Since 2010, the average fuel burn of new aircraft has improved by 1.1% per year, which suggests that aircraft manufacturers may miss UN aviation body ICAO’s 2020 fuel efficiency goals by 12 years, a new study by the International Council on Clean Transportation (ICCT) reveals.
As air traffic soars (industry trade body IATA forecasts a 4.1% annual growth for the next 20 years), this 1% progress in new commercial jet fuel efficiency falls way behind the technology advances needed to meet ICAO’s own targets, Transport & Environment commented.
Since 2009 (and after rejecting the idea in 2001) ICAO has been working on a CO2 standard for new aircraft to boost fuel efficiency technology in the fleet. Work should be completed in 2016, three years later than planned, with the standard for new commercial jets taking effect in 2020. Decisions on the actual stringency of the standard are due over the next months.
Andrew Murphy, sustainable aviation officer at T&E, said: “When demand for your service grows four times quicker than the fuel efficiency of new planes, you clearly have a CO2 emissions gap. This study confirms the open secret that planemakers are not delivering the efficient airplanes needed to meet UN goals. ICAO must help airlines meet their own climate goals and agree a CO2 standard that actually forces new technology in the fleet, rather than doing business as usual.”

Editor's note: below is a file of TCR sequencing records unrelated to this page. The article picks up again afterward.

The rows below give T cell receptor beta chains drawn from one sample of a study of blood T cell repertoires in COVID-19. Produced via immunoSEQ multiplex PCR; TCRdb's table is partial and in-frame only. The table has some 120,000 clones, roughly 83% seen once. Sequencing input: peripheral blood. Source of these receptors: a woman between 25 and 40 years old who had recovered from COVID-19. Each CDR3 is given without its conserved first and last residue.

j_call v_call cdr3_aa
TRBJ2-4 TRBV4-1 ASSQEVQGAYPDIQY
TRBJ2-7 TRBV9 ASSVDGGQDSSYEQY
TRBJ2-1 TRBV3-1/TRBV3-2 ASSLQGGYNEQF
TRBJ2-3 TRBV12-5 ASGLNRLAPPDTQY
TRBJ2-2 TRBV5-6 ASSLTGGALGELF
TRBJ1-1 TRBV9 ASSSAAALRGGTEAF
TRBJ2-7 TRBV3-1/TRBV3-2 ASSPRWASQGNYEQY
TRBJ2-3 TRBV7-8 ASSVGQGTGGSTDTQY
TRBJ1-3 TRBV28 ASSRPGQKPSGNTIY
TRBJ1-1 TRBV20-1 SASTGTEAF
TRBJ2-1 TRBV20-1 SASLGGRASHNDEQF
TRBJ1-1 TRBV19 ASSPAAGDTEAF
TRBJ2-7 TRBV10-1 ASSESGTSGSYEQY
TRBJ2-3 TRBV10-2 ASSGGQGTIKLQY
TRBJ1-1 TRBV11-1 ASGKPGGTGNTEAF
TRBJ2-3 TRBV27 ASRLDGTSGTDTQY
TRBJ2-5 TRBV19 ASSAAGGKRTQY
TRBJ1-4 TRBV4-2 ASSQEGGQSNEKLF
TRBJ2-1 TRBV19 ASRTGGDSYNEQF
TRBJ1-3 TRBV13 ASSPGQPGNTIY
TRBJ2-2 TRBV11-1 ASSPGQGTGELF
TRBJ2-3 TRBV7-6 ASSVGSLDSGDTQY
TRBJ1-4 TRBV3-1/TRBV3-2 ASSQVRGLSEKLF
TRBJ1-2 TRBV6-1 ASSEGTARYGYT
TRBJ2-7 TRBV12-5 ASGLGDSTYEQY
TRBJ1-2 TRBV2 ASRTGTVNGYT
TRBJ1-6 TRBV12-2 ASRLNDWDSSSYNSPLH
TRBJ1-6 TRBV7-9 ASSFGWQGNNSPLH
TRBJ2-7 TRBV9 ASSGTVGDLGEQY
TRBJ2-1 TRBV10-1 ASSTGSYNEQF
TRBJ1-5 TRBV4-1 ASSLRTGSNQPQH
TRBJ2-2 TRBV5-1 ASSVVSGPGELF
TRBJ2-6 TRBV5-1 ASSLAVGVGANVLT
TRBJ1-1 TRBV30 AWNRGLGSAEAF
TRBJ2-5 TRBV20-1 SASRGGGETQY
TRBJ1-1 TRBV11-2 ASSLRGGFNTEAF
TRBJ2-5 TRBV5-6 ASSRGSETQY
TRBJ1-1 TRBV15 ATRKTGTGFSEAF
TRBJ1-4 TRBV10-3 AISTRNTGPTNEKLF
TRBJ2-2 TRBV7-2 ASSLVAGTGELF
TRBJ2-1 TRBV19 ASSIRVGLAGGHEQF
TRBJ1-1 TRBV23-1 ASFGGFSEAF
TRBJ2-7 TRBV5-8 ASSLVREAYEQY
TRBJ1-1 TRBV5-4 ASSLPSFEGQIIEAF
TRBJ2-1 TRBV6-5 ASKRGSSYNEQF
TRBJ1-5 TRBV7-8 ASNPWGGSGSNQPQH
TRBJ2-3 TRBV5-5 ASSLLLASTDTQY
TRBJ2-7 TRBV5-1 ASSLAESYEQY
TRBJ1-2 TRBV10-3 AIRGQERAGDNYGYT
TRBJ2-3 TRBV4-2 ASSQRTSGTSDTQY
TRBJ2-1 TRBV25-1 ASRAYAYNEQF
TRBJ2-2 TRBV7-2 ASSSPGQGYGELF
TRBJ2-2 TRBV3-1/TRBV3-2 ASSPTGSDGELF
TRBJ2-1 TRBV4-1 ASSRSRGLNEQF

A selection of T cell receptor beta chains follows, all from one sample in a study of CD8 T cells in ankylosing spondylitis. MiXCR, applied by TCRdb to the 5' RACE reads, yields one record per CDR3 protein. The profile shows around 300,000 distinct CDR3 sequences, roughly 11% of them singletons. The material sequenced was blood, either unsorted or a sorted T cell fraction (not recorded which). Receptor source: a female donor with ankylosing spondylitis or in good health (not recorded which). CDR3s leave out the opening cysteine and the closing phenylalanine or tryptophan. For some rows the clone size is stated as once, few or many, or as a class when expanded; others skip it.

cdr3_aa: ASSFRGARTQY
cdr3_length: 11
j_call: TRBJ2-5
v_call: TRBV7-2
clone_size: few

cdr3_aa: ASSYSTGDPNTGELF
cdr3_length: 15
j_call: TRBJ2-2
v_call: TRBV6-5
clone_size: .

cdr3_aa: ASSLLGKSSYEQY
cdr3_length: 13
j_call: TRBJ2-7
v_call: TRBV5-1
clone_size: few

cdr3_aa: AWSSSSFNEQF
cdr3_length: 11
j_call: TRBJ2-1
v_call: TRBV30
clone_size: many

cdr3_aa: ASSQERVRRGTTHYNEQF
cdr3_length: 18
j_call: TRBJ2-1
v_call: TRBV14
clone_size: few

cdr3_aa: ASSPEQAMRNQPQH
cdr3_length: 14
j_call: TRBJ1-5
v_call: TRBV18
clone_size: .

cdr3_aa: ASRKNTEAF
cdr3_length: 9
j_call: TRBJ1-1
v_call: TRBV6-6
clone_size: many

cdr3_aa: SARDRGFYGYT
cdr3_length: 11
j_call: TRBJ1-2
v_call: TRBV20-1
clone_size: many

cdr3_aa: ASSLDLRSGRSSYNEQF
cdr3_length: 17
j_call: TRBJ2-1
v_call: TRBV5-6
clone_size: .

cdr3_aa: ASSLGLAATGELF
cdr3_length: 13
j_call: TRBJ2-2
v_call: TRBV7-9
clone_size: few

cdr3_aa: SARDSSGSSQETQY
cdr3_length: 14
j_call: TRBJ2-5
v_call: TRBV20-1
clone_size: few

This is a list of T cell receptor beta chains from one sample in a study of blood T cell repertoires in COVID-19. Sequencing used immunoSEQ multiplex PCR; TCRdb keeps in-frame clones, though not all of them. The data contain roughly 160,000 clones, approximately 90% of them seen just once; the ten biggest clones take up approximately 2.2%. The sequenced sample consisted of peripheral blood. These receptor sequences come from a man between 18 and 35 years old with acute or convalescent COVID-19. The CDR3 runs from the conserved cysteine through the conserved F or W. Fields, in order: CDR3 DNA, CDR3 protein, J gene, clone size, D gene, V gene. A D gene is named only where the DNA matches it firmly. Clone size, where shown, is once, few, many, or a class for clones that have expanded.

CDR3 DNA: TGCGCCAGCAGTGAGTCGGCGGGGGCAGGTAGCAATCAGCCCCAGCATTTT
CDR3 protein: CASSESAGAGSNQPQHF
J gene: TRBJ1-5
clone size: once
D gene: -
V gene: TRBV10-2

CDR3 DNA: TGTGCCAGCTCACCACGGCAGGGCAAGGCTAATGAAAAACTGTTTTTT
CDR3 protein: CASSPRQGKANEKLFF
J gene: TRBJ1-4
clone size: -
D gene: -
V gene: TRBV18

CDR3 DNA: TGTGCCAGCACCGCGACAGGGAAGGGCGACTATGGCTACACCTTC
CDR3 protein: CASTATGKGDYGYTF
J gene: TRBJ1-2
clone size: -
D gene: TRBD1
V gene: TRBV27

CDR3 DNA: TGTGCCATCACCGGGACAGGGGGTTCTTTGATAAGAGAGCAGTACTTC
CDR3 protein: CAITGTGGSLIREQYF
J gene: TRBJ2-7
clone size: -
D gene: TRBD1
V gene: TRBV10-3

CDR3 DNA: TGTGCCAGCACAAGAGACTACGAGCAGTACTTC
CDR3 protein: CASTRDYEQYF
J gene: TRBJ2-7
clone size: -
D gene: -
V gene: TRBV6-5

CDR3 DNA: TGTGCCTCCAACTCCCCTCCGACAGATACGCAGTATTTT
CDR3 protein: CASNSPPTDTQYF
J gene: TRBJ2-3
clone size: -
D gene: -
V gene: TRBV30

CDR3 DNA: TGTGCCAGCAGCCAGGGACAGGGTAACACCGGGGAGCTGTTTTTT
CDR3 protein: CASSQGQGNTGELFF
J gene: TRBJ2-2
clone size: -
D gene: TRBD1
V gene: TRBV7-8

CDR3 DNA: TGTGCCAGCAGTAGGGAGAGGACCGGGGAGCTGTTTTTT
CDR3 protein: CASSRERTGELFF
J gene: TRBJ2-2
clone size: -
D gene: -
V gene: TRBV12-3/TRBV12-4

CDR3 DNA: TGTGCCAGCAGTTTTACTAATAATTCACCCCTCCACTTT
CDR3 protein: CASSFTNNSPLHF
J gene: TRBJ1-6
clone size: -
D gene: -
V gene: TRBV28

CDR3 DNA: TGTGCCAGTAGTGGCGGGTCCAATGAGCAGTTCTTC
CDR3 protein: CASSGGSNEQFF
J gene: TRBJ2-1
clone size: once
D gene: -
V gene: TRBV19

The rate of fuel efficiency gains varied significantly over time: average fuel burn improved by 2.6% per year during the 80s, while no progress was seen during the 1970s and in the period from 1995 to 2005. As shown in the graph below, progress in fuel efficiency strongly correlates with fuel prices. That is, spikes in kerosene prices (like in early 80s and after 2004) have seen corresponding improvements in fuel efficiency of new jet planes.
'History has shown again and again that fuel efficiency in transport is highly linked to fuel costs. Air travel is no different. It’s a no brainer for ICAO to agree a global market-based measure that drives fuel prices up steadily over time,” Andrew Murphy added.
“With new aircraft having a lifespan of 20-30 years, falling efficiency returns could lock in unnecessary fossil fuel consumption for decades to come, greatly undermining global efforts to decarbonise and limit a temperature increase to under 2 degrees,” Andrew Murphy concluded.
If considered as a country, global aviation would have ranked seventh in terms of CO2 emissions in 2012, just after Germany. These already massive CO2 emissions rise every year and are projected to triple by 2050.